Reasons For Change In Organisations

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"I couldn't do anything without rituals. They invaded every aspect of my life. Counting really bogged me down. I would wash my hair three times as opposed to once because three was a good luck number and one wasn't. It took me longer to read because I'd count the lines in a paragraph. When I set my alarm at night, I had to set it to a number that wouldn't add up to a 'bad' number."

Obsessive-compulsive disorder (OCD) is a mental disorder characterized by involuntary thoughts and fears that produce anxiety, by repetitive behaviours or mental act that one feels compelled to do to reduce anxiety, or by combinations of such thoughts (obsessions) and behaviours (compulsions). People with OCD are unable to control these thoughts and rituals. Although most people know what they do is senseless, they still cannot ignore the thoughts because they scare something bad will befall them or their loved ones. Some people with OCD may develop complications that they become suicidal or depressed. Scholars generally agree that both psychological and biological factors play a role in causing the disorder, although the actual cause is still unknown. "In the United States, about 1 million children and teens, both boys and girls, have OCD. That's about 1 in every 200 children and teens. In some studies including adults, OCD was reported as commonly as 1 in 50 people." 1

OCD patient explaining his experience of having obsessions and compulsions


Picture compares the difference between normal brain and OCD brain

Possible Solutions

Exposure and response prevention (ERP)

ERP involves exposing you to the anxiety that is provoked by your obsessions and then preventing the use of rituals to reduce your anxiety.12 With increased exposure, the patient is getting fewer urges and the anxiety will be gradually subsided. After ongoing treatment, 50% to 80% of patients stop all compulsive behaviour. Exposure can be:

Actual, like touching doorknobs.

Mental, like mentally picturing yourself forgetting to shut the windows.

Once exposure has taken place, most people with OCD will feel the need to engage in compulsive behaviour in order to reduce the anxiety that the exposure has caused them.14 Nevertheless, CBT therapist will help you to prevent, or at least slow down, this compulsive response. Over time, there will be less anxiety when exposed to an unpleasant object or situation and the need for a compulsive response will become weaker.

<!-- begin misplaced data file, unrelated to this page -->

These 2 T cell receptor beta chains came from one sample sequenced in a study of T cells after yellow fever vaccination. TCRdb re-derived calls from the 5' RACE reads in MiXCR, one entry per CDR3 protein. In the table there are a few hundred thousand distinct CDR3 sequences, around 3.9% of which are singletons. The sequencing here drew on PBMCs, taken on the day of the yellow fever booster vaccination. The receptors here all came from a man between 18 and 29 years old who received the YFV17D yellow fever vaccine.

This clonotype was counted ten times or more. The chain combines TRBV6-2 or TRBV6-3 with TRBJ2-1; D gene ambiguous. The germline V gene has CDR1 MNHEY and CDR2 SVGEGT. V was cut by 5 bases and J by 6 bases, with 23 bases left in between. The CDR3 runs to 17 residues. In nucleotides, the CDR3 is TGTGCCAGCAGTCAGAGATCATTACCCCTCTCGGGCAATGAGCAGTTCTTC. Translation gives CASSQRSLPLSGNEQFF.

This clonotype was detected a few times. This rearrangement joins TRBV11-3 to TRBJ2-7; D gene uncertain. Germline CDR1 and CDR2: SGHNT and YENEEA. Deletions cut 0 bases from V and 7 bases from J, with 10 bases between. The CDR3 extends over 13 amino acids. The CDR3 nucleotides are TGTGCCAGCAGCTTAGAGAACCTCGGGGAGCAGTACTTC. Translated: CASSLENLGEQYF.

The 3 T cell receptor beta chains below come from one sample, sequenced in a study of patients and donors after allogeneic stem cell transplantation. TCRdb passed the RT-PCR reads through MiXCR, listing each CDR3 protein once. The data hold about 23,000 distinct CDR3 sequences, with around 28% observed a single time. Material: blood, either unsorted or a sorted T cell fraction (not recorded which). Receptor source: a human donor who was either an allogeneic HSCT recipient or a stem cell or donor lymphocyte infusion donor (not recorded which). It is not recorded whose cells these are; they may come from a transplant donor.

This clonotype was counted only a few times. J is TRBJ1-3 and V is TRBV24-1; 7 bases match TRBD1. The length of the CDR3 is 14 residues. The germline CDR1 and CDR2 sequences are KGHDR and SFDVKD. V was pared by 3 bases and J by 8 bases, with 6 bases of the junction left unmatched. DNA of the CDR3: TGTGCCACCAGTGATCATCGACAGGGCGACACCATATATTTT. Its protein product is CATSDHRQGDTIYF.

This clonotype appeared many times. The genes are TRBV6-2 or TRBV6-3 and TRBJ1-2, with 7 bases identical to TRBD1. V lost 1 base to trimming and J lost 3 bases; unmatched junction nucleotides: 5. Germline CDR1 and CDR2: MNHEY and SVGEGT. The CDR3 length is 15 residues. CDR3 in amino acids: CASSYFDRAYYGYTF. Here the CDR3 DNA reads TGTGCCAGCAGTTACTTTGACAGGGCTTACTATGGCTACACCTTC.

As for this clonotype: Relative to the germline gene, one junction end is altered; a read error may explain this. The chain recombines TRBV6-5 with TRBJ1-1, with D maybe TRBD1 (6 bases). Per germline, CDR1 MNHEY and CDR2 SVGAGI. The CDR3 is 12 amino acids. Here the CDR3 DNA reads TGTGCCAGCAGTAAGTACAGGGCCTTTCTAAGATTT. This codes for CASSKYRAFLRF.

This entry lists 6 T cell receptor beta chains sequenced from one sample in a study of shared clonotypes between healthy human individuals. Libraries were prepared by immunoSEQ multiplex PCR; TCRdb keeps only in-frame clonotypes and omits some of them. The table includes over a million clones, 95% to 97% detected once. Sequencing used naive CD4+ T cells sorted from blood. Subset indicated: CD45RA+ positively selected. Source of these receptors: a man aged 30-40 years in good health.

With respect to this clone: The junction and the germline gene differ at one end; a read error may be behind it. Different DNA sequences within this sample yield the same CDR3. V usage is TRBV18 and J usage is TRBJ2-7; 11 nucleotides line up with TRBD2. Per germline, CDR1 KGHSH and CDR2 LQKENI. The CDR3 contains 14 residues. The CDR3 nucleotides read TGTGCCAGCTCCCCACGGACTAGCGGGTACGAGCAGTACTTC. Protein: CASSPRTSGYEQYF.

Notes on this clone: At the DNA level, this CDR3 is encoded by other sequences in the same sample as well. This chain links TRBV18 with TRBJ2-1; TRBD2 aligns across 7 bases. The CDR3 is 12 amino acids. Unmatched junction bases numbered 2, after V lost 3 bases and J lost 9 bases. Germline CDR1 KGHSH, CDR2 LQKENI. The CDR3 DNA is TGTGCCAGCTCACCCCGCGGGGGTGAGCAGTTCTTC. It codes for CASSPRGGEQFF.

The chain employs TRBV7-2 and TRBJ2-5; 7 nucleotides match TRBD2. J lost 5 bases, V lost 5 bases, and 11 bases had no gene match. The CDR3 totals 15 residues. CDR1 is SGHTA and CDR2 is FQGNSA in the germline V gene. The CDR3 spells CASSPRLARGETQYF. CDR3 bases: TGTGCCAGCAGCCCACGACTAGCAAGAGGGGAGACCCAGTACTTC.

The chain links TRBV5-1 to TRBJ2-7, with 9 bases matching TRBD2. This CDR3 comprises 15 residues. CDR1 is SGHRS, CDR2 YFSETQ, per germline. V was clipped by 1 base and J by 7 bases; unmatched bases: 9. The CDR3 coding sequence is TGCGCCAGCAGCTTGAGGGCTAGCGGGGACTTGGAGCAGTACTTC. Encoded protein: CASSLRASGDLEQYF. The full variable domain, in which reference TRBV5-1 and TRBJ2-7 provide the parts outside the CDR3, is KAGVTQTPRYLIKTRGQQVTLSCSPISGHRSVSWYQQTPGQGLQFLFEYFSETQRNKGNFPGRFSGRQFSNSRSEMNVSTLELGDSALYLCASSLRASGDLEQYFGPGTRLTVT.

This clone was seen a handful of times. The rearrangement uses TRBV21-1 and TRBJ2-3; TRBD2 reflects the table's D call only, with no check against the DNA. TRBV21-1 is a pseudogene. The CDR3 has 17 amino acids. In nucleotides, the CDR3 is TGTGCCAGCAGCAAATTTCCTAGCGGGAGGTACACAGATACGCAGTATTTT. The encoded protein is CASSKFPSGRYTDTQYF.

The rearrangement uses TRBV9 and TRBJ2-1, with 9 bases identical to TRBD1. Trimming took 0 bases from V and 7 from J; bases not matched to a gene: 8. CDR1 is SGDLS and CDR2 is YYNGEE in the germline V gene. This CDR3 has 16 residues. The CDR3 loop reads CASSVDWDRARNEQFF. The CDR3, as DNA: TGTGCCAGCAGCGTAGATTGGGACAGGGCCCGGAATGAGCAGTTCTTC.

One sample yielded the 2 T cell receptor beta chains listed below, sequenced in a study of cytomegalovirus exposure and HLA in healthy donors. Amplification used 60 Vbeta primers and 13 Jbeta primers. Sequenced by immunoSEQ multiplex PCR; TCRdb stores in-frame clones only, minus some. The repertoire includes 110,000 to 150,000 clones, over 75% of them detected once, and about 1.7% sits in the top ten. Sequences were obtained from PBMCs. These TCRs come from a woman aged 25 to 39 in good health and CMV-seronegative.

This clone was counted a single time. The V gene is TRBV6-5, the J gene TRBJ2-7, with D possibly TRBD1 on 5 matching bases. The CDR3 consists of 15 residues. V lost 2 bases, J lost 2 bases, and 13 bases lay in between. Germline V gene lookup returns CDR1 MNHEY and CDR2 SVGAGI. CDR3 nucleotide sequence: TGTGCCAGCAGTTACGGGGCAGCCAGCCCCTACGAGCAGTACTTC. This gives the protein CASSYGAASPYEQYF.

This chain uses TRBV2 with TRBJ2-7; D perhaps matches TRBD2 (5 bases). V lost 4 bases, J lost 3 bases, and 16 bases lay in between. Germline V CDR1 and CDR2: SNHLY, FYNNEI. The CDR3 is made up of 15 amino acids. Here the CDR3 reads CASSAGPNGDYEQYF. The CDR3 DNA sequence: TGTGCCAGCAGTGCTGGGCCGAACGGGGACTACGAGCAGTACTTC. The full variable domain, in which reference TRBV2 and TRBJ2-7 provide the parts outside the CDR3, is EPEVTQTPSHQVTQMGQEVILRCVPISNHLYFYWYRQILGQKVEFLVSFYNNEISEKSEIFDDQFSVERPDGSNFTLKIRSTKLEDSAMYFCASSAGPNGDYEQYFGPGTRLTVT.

To start with, your therapist will set targets for exposure that are easier to cope with. After that, he will move on to targets that are presently causing you considerable anxiety.

CBT counsellor will first conduct about 10 one-hour sessions for people with mild to moderate OCD. A more intensive course of CBT is required for moderate to severe OCD patients which lasts for more than 10 hours. However, this technique only applies to milder cases. For more severe symptoms, prescriptions of medications such as SSRIs are necessary.

Selective Serotonin Reuptake Inhibitors (SSRIs)

Some research suggests that abnormalities in neurotransmitter activity affect mood and behaviour. When neurotransmitters such as serotonin bind with receptors on an adjacent neuron, they carry the impulse to the next cell. But in someone with OCD, the cell that released the serotonin, also known as 5-hydroxytryptamine or 5-HT may reabsorb it too quickly. As a result, serotonin may not be enough to bind to the next cell and allow the nerve impulses to pass.

Antidepressants are used to help control the obsessions and compulsions of OCD because they may help increase levels of serotonin, which may be lacking when you have OCD. Antidepressants that have been specifically approved by the Food and Drug Administration to treat OCD include selective serotonin reuptake inhibitors(SSRIs) such as sertraline(Zoloft), paroxetine(Paxil), fluoxetine(Prozac), citalopram, and fluvoxamine as well as the tricyclic antidepressants, especially clomipramine (Anafranil). With the exception of clonazepam, all effective anti-obsessional agents are antidepressants, but it is clear that their efficacy in OCD is not mediated via an antidepressant effect.19 This can be proven by antidepressant that lack potent serotonin reuptake inhibiting action is ineffective in OCD. SSRIs slow the process of reuptake of serotonin, increasing this neurotransmitter's presence in the synapse. By blocking reuptake, they allow serotonin to remain longer in receptor sites, improving the transmission of nerve impulses. Increased serotonin enhances neurotransmission - the sending of nerve impulses - and help regulate the anxiety and obsessive thoughts. In some treatment-resistant cases, a combination of clomipramine and an SSRI has proven to be effective even when neither drug on its own has been efficacious.